For most Australians, a trip to the dentist Chatswood is done if only they have to. They shy away mainly because of the high fees of dental services. Plus, rates vary widely from one dentist to another, meaning you can’t predict how much your next dental appointment may cost you.
This is the case because although the Dental Board of Australia (DBA) through the Australian Health Practitioner Regulation Agency (AHPRA) regulates the conduct of dentists, they only focus on quality of car and not on the fees for services.
This has pushed more Australians to consider private dental insurance plans because, to be honest, your normal health insurance cover does not help much when you’re getting a full crown.
But the problem is, there are dozens of insurance companies. Which one should you choose?
In this guide, we won’t tell you which insurance plan is the best. Instead, we will help you understand how dental insurance plans work and tell you what to look for in browsing the details of these dental insurance plans.
The first thing you need to know is that dental insurance plans are never “one size fit all.”
There are different plans for different people depending on factors such as age, your general health condition, your dental health condition, and so forth. So, when looking for a plan, take your time to analyze the details so you can have the one that suits you best. Bottomline is that it should cover you effectively without leaving you a hole in your wallet.
Dental insurance in Australia is provided through normal health insurance plans. You’ll find what dental care procedures are covered by your health insurance.
But don’t expect too much. A basic health insurance plan rarely covers anything more than regular check-ups and preventive care in general. If you want extras, especially cosmetic dentistry procedures, you may need to pay additional on premiums.
Health plans provide two types of dental coverage: general and major dental coverage.
Pick which cover you want. For younger people, a general dental coverage is better because they still have healthy teeth and gums and may not need a lot of dental work in the short-term. As you get older, your dental health declines. This is when a major dental coverage becomes most useful.
The cost of major dental coverage is, of course, higher than that of general coverage.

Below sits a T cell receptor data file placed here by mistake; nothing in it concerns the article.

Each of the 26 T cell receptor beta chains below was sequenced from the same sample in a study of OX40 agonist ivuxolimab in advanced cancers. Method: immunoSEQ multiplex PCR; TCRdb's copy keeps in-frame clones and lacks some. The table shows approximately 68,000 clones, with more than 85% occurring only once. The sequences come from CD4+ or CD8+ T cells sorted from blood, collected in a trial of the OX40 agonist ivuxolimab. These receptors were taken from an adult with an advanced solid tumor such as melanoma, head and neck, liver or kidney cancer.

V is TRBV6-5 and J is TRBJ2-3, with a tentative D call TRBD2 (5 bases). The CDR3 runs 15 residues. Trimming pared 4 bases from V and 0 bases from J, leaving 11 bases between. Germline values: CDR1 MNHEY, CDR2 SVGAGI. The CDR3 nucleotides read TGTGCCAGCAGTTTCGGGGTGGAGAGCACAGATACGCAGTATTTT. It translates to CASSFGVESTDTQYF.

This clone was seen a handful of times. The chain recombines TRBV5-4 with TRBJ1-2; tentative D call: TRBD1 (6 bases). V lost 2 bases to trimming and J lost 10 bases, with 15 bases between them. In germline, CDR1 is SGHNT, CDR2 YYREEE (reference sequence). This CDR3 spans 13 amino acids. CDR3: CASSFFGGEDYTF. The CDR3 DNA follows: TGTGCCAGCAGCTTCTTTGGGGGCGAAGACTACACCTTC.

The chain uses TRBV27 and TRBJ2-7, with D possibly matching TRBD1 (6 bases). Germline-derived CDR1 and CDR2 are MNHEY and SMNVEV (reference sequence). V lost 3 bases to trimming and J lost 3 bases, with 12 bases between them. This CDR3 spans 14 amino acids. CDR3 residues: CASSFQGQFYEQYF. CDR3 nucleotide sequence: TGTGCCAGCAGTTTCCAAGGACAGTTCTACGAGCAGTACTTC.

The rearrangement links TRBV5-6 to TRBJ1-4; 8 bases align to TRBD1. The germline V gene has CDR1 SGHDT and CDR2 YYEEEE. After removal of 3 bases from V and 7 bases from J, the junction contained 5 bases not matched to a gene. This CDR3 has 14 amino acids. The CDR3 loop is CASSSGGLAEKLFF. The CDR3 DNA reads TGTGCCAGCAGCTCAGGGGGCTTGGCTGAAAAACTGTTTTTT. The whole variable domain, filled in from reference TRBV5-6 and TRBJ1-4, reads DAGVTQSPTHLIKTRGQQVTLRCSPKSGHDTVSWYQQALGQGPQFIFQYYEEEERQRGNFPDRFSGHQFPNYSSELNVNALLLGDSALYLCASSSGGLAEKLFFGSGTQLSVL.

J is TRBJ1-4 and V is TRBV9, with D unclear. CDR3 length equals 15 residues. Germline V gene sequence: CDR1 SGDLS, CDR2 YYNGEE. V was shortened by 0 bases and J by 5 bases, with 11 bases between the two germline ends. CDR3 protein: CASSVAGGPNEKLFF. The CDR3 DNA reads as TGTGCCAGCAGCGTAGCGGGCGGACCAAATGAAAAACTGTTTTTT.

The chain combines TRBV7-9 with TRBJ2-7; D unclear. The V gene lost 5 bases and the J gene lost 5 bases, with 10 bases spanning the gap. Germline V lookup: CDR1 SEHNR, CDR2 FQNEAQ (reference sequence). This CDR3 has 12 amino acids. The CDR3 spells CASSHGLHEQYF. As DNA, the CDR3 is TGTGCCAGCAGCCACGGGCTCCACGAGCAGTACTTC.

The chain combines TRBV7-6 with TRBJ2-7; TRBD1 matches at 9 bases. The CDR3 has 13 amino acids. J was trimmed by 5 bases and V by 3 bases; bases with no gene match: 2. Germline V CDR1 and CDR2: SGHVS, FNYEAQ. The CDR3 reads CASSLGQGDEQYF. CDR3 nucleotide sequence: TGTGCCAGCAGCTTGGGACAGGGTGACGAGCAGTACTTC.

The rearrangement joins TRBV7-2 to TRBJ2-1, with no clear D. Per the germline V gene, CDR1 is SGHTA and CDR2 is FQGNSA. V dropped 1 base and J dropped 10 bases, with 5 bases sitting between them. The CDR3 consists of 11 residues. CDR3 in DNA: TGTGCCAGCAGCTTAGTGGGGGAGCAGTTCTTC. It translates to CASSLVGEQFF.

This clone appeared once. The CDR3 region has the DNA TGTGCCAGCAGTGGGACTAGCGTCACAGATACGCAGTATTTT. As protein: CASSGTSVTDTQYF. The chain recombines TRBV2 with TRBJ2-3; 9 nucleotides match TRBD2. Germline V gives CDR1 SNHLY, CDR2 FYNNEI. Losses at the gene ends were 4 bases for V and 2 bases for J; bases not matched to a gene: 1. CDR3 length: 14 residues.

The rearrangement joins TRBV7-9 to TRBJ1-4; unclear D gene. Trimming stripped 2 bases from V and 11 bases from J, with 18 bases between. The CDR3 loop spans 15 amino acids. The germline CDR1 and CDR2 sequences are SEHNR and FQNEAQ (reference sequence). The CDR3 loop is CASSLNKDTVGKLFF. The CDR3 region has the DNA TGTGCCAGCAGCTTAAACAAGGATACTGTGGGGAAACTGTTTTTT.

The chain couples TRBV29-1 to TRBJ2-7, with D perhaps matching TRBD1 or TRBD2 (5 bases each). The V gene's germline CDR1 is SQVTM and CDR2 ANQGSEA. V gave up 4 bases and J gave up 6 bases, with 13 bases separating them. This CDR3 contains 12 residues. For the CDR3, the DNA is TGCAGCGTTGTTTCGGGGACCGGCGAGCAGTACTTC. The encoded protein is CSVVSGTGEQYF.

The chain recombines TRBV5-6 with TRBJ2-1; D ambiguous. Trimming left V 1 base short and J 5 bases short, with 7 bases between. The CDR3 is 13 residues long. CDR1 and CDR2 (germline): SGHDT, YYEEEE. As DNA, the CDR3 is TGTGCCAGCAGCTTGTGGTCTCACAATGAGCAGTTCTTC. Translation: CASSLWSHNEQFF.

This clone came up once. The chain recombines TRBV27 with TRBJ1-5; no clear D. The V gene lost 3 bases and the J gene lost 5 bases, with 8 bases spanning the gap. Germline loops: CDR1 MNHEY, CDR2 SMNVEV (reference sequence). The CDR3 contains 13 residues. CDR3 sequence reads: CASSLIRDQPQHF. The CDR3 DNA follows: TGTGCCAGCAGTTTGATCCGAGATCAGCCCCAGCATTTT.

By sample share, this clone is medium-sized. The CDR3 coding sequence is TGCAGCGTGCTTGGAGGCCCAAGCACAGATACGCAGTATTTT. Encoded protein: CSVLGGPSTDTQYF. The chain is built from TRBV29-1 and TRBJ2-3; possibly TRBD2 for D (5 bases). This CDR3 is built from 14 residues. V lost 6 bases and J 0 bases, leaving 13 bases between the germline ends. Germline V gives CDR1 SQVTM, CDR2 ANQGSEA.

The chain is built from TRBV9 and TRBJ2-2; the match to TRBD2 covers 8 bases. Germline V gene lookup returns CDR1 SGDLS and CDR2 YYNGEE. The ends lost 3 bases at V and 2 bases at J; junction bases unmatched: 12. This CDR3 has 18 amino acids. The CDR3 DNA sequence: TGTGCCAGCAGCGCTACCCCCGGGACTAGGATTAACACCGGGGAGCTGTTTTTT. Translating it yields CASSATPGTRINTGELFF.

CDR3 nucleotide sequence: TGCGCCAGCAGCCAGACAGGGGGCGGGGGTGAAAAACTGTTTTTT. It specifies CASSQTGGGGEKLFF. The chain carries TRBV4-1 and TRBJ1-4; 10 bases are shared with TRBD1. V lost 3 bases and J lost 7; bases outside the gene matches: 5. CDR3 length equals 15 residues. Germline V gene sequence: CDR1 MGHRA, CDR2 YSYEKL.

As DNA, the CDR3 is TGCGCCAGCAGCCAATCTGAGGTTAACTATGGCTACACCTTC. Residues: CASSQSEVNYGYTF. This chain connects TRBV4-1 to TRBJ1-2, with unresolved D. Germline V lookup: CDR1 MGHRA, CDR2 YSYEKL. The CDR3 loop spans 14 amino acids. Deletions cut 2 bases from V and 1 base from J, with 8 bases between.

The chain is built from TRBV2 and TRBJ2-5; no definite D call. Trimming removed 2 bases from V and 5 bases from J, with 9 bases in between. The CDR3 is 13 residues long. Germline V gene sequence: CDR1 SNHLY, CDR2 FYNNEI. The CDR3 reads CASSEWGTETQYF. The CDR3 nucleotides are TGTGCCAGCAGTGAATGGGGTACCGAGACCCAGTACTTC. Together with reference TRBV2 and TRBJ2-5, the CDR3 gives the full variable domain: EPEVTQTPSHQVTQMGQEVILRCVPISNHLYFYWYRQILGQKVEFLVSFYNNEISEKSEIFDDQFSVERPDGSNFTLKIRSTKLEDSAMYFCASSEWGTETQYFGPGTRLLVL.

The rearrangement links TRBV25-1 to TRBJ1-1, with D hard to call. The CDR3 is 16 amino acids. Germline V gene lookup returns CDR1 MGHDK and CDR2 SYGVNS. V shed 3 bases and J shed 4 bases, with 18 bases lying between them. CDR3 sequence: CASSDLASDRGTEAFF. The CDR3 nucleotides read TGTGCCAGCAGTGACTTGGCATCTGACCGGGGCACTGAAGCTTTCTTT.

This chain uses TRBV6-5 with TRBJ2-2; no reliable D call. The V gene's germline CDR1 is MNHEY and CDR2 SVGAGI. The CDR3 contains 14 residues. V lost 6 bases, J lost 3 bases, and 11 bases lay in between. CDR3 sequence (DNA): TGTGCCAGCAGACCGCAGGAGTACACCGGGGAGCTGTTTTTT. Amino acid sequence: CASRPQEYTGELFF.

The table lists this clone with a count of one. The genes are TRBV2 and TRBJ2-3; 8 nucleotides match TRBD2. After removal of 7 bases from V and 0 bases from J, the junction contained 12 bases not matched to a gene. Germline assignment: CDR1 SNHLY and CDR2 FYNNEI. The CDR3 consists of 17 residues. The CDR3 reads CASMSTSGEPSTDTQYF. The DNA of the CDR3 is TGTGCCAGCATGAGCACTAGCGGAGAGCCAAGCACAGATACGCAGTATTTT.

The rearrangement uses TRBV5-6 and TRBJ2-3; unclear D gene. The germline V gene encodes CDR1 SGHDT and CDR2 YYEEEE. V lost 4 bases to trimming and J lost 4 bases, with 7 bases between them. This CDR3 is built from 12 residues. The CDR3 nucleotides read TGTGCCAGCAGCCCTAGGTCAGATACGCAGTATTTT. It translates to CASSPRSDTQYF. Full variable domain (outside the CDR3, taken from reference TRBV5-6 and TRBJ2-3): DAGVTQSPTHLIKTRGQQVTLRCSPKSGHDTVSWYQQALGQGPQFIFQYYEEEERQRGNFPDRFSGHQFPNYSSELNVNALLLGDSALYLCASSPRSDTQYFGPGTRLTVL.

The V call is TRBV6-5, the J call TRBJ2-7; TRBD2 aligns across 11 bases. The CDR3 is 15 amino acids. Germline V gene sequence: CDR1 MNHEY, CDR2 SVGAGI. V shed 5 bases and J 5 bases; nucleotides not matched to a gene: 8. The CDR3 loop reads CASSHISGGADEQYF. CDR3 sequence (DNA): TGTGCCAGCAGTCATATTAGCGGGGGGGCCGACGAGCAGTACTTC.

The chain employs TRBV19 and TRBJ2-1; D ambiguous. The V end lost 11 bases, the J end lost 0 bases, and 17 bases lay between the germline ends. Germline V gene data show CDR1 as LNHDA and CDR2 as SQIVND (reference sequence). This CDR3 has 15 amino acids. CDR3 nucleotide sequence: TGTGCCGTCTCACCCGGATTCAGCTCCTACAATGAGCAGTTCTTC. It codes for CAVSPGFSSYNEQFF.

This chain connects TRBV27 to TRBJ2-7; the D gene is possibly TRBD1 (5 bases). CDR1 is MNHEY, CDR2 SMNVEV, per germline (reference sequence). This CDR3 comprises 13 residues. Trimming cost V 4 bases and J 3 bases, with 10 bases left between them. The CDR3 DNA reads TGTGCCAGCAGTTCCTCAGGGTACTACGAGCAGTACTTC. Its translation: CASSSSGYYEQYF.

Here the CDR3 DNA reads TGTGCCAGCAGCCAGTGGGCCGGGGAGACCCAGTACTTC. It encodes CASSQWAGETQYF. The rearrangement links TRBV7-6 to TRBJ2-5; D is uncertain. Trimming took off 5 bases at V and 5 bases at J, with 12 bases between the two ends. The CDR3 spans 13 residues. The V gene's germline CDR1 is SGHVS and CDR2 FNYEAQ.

Younger people in relatively good health again have an advantage because of the most reasonable general dental plan, which is usually offered by most providers. It’s more difficult to choose among major dental covers. Here, you’ll find a lot of variations in price and coverage.
Here are the factors that hold sway you to the right decision:
After considering those three factors, choose from the many plans on offer by considering the following factors;
Most funds set an annual limit for each “extra” while others don’t have such limits for certain extras. Depending on your dental health, always go for the plan with the highest annual limit or one that has no limit in the first place. The lower the limit, the less you’ll benefit.
Certain plans also require that you wait for a certain period before any dental procedure can be done. This is what is known as the waiting period. Most general covers have a waiting period of two months while major covers may have waiting periods of up to 12 months. Look for a plan with the lowest possible waiting period.
One research showed more than 77% of Australians with dental cover still pay for their treatment.
This means there are a few plans that cover everything, most just cover part of the cost. Check this out before agreeing to a plan. The aim is to contribute as little as possible without compromising on quality of services.
Providers that offer “No Gaps” benefits are simply those that pay everything. You won’t pay for anything for dental services such as cleaning, x-rays, removal of plaque, and others as agreed in your contract. If possible, these are the covers you should get.
If you don’t have a dental insurance plan yet, now is the best time to have one. Don’t wait until you have a huge dental bill. By then, it’s too late!
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